During the 1920’s/30’s the world dominance of our textile industry began to be challenged and with the 1920’s industrial depression following the first world war when times became harder as markets shrank. However the textile industry soldiered on till the 1950’s but by then many of our foreign markets especially those in Asia were lost as many countries developed their own textile industries especially as their climates allowed for the growth of cotton fibres eg India. As a result textile mills closed that hadn’t previously closed in the 1930’s and to add to the decline textile redundant machinery was bought by the new foreign textile industries which aided their growth. Between 1950 and 1970 and surviving textile industries in Audley had to diversify and specialize into a variety of textile related products but slowly the whole industry was lost. This led to another major change in the Audley landscape as closed mills had to be demolished creating new spaces and the “Audley Re-Development Scheme led to huge swathes of old terraced housing, shops and public houses etc being demolished completely clearing large areas of Audley especially Lower Audley and the area between Higher Audley Street and Audley Range.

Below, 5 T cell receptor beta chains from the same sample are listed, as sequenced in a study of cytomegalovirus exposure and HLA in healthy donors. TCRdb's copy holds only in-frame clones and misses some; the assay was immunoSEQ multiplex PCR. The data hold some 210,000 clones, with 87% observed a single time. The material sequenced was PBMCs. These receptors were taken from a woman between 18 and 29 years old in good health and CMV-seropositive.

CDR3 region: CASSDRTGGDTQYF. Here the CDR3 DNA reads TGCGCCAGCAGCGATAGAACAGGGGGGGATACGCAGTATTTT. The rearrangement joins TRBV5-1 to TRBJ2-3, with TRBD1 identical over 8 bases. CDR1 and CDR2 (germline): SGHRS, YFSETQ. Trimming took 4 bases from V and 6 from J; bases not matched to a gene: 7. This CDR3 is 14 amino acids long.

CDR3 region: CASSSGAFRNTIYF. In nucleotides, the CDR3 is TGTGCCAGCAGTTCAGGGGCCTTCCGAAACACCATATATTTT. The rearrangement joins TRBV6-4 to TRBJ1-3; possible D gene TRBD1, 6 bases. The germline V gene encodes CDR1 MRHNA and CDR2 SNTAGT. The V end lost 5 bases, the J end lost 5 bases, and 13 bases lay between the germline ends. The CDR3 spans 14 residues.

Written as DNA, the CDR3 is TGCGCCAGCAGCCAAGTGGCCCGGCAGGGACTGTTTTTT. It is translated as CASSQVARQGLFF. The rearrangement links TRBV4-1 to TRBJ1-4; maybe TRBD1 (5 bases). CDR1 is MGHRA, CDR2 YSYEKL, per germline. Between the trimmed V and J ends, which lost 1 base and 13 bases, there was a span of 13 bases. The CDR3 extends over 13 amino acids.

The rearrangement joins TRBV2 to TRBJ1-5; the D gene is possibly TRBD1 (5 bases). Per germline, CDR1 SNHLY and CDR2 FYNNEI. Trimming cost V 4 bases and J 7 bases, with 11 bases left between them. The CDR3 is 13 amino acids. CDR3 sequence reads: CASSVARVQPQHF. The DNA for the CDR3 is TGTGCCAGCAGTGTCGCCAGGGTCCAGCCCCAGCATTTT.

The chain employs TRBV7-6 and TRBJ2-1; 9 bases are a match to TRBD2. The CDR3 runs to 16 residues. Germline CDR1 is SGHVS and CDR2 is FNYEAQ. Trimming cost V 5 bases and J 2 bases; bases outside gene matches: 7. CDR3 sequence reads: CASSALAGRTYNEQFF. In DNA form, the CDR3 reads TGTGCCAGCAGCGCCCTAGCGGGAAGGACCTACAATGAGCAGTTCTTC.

road works.jpg 
View from the junction of Lower Audley-street and Park-road
with slip road from Bolton-road in the foreground, showing
major clearance in the Lower Audley area.
At the same time many large original churches and schools eg St Mathews, Audley Range, St. Josephs and Oxford Street Methodists were also demolished due to falling congregations being unable to sustain them and the changing nature of Audley’s population as it became more multi-ethnic in its nature.
Map 1.jpg